Aug 03

Format Your Manuscript Properly: How to Get Microsoft Word to Do What You Meant (Part 1)

So you’re submitting your manuscript

Here’s the usual expected formatting: http://marycmoore.com/index.php/2016/01/09/how-to-format-your-fiction-submission/. But how do you get Word to do that?

Level 1: Padawan

I have Office 2016 on Windows 7, so your setup might look a little different. Try searching the term I give you and the version of Word that you have (e.g., “font dialog Office 2011 for Mac”) if you can’t figure it out, or hit me up on Twitter and I’ll do my best to help.


There are two places you might have to set a font. One is the “Normal” style (more on Styles later, but here’s an overview) and one is the “default” font (which is sometimes different). When I was compiling from Scrivener, I noticed that I had to update the default font, but usually updating “Normal” is enough.

Almost always, agents and editors want Times New Roman. In my mind, there are plenty of other highly readable, more interesting fonts (yep, I’m a font nerd), but there are good reasons for wanting everyone’s submissions to look the same, which I won’t elaborate on here.

If your manuscript pretty much looks right, you can probably skip the font step.

Updating the Normal Style

Try this first. Go to the Home tab on the Ribbon or bring up the Styles pane (Format > Styles or ALT+o+s).

Method 1 (if you haven’t formatted at all yet)

  1. Right-click on the style in the Ribbon or click on the dropdown in the style pane and choose “Modify…”.
  2. Set the font and size.
  3. In the lower-left corner, choose “Format > Paragraph”.
  4. Set the indent and spacing.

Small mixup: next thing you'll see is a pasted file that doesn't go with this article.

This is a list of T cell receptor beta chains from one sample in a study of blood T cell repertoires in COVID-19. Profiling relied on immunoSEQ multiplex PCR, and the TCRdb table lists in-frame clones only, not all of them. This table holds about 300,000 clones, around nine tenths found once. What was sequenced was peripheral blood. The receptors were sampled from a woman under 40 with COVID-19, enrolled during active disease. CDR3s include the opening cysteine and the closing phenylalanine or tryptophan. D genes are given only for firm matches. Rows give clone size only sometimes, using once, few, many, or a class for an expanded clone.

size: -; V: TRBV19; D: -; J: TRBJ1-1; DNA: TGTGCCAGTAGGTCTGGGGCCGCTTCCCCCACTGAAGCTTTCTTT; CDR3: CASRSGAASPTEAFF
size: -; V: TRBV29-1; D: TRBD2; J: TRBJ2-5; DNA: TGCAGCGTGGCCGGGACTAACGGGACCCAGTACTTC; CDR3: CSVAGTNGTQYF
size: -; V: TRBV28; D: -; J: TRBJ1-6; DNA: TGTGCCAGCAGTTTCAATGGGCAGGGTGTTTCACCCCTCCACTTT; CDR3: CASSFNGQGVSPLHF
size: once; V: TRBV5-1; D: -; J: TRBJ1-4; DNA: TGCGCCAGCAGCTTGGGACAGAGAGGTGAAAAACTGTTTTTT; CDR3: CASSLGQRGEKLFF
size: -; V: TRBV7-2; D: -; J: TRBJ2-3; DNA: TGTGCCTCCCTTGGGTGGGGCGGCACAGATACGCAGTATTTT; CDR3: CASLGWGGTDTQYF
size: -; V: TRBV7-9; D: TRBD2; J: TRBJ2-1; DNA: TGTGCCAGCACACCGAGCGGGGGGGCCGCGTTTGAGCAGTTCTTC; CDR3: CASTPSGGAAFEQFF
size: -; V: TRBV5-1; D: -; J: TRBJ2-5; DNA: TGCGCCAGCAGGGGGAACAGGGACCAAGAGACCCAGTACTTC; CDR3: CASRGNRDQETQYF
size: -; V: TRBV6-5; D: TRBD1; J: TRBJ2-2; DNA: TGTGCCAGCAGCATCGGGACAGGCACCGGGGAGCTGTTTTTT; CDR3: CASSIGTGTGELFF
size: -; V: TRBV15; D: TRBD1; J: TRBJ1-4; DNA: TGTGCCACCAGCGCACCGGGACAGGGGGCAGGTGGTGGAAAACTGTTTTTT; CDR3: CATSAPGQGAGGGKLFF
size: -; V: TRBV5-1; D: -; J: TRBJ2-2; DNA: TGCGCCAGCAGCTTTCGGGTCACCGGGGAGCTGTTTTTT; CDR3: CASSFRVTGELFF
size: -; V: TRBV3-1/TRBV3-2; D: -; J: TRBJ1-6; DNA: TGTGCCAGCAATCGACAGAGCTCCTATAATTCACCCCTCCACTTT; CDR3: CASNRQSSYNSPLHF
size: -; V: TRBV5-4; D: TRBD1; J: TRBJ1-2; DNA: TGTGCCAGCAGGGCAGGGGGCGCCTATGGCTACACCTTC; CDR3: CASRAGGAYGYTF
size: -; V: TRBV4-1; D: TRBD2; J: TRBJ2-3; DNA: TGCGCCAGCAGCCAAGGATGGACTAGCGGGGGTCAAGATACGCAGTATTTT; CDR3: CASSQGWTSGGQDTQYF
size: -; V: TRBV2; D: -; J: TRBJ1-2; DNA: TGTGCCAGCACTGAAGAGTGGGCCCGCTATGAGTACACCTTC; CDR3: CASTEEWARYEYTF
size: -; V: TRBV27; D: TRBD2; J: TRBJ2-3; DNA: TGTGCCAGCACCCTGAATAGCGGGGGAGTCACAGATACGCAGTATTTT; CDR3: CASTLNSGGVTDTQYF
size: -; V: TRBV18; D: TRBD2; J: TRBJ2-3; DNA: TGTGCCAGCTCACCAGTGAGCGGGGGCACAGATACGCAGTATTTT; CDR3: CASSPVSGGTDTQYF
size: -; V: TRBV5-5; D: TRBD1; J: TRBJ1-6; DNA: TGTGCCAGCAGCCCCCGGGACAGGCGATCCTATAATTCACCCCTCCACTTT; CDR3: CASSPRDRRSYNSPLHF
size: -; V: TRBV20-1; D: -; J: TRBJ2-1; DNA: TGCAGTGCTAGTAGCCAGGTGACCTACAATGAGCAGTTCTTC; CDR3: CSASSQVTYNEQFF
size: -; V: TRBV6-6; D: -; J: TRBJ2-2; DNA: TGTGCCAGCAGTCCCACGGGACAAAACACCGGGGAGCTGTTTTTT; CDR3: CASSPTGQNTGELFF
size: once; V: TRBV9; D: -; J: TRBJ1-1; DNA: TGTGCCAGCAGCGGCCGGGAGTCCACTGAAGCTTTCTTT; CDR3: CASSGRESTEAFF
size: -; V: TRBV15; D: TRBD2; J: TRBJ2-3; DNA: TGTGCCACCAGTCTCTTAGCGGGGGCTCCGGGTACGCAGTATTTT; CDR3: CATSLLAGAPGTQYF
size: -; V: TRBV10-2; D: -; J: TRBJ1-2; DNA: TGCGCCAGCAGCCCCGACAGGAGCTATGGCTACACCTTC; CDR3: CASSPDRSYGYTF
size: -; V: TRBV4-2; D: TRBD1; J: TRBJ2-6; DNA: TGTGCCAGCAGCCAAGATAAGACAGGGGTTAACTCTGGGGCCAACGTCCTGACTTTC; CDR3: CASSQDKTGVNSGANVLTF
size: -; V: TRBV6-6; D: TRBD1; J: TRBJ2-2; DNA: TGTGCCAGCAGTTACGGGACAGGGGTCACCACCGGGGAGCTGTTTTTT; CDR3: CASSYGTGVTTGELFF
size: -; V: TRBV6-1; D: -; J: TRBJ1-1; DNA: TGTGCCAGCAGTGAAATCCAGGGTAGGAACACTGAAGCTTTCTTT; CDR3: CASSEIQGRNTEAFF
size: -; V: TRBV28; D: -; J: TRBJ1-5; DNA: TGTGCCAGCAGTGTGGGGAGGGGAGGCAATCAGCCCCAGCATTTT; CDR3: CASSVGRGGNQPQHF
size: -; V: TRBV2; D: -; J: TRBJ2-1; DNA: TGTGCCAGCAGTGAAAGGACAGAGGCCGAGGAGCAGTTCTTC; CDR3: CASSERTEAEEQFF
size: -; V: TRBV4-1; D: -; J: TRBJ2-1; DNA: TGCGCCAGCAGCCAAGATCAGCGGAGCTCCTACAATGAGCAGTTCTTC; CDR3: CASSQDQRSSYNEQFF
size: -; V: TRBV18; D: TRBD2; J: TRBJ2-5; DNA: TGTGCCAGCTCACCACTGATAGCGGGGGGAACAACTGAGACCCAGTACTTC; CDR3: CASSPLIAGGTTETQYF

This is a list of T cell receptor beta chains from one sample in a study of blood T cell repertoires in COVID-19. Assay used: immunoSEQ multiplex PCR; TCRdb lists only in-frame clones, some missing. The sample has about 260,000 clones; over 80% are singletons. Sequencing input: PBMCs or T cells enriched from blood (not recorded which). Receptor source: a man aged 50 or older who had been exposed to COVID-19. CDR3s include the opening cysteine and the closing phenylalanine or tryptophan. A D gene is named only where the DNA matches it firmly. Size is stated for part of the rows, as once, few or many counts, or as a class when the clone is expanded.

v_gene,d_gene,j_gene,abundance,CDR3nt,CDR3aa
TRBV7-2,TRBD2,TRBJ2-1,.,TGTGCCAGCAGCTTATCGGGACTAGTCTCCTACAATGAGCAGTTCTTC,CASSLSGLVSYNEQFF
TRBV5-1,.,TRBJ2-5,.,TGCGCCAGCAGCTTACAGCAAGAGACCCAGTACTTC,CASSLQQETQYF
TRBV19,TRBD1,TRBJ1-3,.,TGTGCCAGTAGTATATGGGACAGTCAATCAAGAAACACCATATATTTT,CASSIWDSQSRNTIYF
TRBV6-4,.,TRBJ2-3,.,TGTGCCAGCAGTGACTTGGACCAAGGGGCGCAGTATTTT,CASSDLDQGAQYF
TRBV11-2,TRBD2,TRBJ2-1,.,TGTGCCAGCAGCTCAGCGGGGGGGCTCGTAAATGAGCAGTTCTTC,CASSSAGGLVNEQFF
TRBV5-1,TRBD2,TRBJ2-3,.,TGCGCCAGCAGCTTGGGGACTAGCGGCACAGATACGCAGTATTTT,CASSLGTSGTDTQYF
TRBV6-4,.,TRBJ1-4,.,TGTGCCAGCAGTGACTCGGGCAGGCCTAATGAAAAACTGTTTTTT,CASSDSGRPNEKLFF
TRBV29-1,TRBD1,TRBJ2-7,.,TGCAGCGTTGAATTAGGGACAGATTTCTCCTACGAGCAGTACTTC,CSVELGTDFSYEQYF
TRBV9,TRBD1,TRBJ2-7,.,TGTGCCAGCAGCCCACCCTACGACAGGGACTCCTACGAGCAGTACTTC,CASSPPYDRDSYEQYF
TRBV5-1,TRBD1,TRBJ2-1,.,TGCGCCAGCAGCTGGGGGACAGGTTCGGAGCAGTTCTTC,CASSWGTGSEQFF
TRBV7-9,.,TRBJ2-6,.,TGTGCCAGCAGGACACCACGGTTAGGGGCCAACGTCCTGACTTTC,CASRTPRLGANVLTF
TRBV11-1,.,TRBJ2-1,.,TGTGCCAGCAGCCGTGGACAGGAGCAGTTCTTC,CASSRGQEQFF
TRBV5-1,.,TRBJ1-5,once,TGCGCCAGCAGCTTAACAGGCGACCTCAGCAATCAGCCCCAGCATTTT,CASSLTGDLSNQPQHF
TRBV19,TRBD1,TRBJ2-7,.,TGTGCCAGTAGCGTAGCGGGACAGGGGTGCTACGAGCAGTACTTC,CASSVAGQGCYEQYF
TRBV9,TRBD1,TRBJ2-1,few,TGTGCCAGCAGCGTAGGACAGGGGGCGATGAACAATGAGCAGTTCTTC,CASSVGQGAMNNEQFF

If this method doesn’t seem to work, try selecting your whole manuscript and clicking on the Normal style to apply it. NOTE! Doing this will get rid of any other styles you’ve applied (e.g., for chapter headings), so only do it if you know you haven’t inentionally applied styles yet.

Method 2

If you already have your words with the proper font, size, indenting and spacing, you can just update the style so that it becomes the default.

Right-click the Normal style in the Ribbon  and choose “Update Normal to Match Selection.”

Setting the Default Font

This step should only be necessary if you’ve done the above but parts of your manuscript still look fishy. Open the Font dialog. It’s under Format > Font, or in Windows you can type ALT+o+f, or you can open it from the Ribbon (outlined in red below).


Choose Times New Roman, 12 pt, and then click the Set As Default button in the lower left.


Exceptions to Normal

For the first page that Mary C. Moore recommends above, you can apply the “No Spacing” style to change it from double- to single-spaced. If it’s acquired the half-inch first-line indent, you can either backspace once at the beginning of each line, or open the Paragraph dialog (Format > Paragraph or ATL+o+p).

Then change “Special” indentation to “(none)”.

Header and Page Numbers

I usually set the page numbers first, because that’s really easy in Office 2016 (TBH, I can’t remember if it was this easy in earlier versions). Instructions for Mac here.

First, double-click in the margin of the page to go to Header/Footer view.


This should automatically open the Header & Footer Tools tab group and the Design tab. Choose Page Number > Top of Page > “Plain Number 3” to get right-aligned page numbers. You can also get there from the Insert tab or Insert menu as described here.

Then click next to the page number and type your name and title.


Note that the number will look grey when you select it because it’s a field that updates, whereas the text you type will be the same on each page.

You will want to check “Different First Page” on the header or in the Format Page Number dialog, before or after you insert the page number. For Mac, format your page number to be right-aligned and uncheck “Show number on first page.”



  1. Brian

    This was giving me flashbacks to writing my PhD dissertation. Every university has their own particular format, and someone who goes through your work and will reject it if anything violates their formatting. Sorry, wrong font size, come back and graduate next semester.

    1. Abigail Welborn

      Totally! And some of them are still based on typewriters, so they’re surprisingly hard to do with a computer. o.0

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